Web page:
Nature affects happiness

Caitlyn Allen, Editor

Hiking. Habits. Happiness.

         Researchers did a study on kids that examined the impact of a group of childrens “connectedness to nature” on their “sustainable behaviors and happiness.” The research shows that those who connected to nature “engaged in altruism, actively cared for the environment by recycling, reusing objects, and saving water, they are more likely to say they believed in equality among sexes, races, and socioeconomic conditions, and finally, they scored higher on the happiness scale.”

   These scientists say we “don’t have to be experts in environmental science or nature studies,” but what is more important is “spending time together with children by exploring curiosity in a safe and fun environment.”

     Another study done in 2015 showed that people who take walks in nature report less negative thoughts. The government officials in Scotland is so amazed by the mental and physical health benefits of nature that they are encouraging doctors to give “nature prescriptions to help treat high blood pressure, anxiety, and depression.”

     On a poll done by 150 North Harford students, 95 percent say that they are happier when they are in nature. The students listed many different activities that they love to participate in nature such as taking their dog on a walk, hiking, hammocking, swimming, meditation, or even just sitting outside in the sun. When these students are participating in these activities, they claim they feel “happy, free, and relaxed.”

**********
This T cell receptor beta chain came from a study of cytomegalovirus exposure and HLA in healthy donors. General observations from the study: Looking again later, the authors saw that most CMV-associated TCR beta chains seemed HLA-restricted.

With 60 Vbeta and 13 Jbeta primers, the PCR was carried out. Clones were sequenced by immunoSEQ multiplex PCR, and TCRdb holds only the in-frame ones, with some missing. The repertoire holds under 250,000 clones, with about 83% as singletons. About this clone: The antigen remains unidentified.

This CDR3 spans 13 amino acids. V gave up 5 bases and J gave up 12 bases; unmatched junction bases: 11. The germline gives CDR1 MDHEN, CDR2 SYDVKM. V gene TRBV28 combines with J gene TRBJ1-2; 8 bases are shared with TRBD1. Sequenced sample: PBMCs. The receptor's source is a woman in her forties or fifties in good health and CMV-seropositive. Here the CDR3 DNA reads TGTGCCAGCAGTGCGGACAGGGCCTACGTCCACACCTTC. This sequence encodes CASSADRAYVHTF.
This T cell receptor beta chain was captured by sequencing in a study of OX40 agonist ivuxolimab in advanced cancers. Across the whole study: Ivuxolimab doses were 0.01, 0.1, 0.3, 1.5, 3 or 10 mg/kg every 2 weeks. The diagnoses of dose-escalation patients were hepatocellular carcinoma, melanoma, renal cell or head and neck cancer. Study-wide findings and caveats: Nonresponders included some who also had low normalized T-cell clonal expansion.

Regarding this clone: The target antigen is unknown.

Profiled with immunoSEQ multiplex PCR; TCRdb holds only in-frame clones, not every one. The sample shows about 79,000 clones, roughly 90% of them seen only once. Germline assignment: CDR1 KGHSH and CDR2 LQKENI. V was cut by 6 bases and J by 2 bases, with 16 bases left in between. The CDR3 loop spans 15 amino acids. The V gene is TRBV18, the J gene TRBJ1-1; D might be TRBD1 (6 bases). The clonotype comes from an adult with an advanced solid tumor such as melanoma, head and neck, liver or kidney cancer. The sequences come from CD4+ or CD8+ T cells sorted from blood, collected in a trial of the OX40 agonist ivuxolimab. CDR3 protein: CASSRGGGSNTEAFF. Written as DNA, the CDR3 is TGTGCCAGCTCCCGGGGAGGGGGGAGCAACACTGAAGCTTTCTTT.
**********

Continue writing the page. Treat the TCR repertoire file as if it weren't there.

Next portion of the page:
According to a professor at Texas State University, even “passive interactions with nature gives back to us by healing us of problems with stress, anxiety, and helping us to focus better.” She also claims that active participation in gardens can help children eat better, get more exercise, and have better attitudes toward school and interpersonal relationships.”

         While many students like doing physical activities in nature, some students just like the views and feelings they get from being outside. Junior Jackie McGowan states she feels “free” from the “green of everything and the fresh air.” Sophomore Gwen Kapinos states being in nature is “so peaceful” and “gives you a feeling connected to earth.” Junior Tristan Pomeroy states he loves “enjoying the views and surroundings” and it makes him feel “free.”  Junior Nicole Hackett loves “walking her dog” for relaxation. Hackett doesn’t just enjoy nature herself, she “talks to her dog and helps her enjoy nature, too.”